women forced their way into the national sports stadium, defying strict
       sex segregation, were unanimously seen as a political warning to the
       ruling clergy.
       "The people want to show their power, that if they come out into the
       streets nothing can stop them," said Shahla Lahiji, a women's rights
       campaigner and publisher.
       "Don't forget that most of our 60 million people are under the age of
       25. The country is too young to be ruled by traditional or
       fundamentalist actions or ideas," she said.
       Signs of a desire for greater debate and a liberalisation of public life
       abound. More newspapers and magazines have been authorised since the
       election and offer a broader spectrum of opinion. Many women are wearing
       their compulsory Moslem headscarves more loosely and some are
       campaigning for reform in marriage and divorce laws.
       There is also less fear or repression or denunciation. Some taxi drivers
       openly play the Voice of America or the British Broadcasting Corporation
       on their radios as they cruise around Tehran.
       Ministers are talking of allowing foreign investment in the onshore oil
       and gas industry, long a taboo.
       But economist Fariborz Raisdana says the government has yet to provide
       the stable legal, regulatory and exchange rate conditions to attract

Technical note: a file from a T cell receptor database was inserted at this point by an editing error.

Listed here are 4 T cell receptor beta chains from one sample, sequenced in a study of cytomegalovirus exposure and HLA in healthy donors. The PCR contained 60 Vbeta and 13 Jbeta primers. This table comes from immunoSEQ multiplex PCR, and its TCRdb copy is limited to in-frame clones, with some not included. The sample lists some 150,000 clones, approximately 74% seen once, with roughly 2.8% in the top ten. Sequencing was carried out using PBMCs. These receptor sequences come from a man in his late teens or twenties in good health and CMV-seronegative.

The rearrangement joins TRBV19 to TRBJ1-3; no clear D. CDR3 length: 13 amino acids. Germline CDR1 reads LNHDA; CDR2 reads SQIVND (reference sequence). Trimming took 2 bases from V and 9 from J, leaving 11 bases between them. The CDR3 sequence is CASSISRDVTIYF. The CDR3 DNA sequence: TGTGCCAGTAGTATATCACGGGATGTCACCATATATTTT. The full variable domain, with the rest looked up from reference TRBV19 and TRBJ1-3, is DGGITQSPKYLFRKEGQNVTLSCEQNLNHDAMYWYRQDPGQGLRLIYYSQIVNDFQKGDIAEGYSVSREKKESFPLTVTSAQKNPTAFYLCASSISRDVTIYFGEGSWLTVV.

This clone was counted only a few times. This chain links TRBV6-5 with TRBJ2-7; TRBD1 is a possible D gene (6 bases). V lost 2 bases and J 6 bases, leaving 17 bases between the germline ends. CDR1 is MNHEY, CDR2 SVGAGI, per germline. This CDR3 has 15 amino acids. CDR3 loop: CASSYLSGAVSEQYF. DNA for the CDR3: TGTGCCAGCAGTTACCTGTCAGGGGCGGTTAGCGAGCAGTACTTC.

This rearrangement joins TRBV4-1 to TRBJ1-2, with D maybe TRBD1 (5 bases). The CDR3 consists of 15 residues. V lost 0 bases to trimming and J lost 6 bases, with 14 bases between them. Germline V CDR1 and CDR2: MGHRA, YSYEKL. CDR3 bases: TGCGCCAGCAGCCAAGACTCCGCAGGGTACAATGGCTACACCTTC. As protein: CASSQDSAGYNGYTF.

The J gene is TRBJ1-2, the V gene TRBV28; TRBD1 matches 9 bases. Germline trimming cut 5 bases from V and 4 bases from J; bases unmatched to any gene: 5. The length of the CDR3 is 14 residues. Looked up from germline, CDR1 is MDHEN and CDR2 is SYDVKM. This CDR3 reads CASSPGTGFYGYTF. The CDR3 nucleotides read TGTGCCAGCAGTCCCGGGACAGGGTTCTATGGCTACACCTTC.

capital from abroad.
       "Khatami's first budget stresses fighting inflation, maintaining
       exchange rate stability and tax moves to shift capital from the
       speculative trading sector to production. Those are the right priorities
       but he is too politically weak to take bolder measures," Raisdana said.
       Amid the mood of change and cautious optimism, many people fear a
       backlash by conservatives may be imminent.
       "You can feel the change in the atmosphere and see the green shoots of
       change sprouting, but many people say 'we've seen it all before, there
       will be a clampdown before things get out of hand'," a European diplomat
       Yazdi fears the Islamic hardliners are just waiting for Khatami to pick
       a fight so they can pressure him into quitting.
       "If they force him to resign, he'll be the last president in our
       country. Article 110 of the constitution allows the leader to rule
       through an Expediency Council until new presidential elections, which
       might be delayed," he said.
       That Expediency Council is headed by Khatami's predecessor, Hojatoleslam
       Akbar Hashemi Rafsanjani, who has sought to position himself above the
       fray as an arbiter or consensus builder.
       Optimists say Rafsanjani is well placed to convince Khamenei and the
       clergy it is in their interest to allow a controlled, gradual economic
       and political liberalisation rather than risk a social explosion.
       Pessimists among Iran's revolution-weary intellectuals fear even the
       current timid opening could end in bloodshed by the Revolutionary Guards
       or the assassination of Khatami.
       So despite their frustration at the slow pace of change, most are giving
       the new president the benefit of the doubt as he tries slowly to loosen
       the straitjacket of Iranian life.
       -- By PAUL TAYLOR, Reuters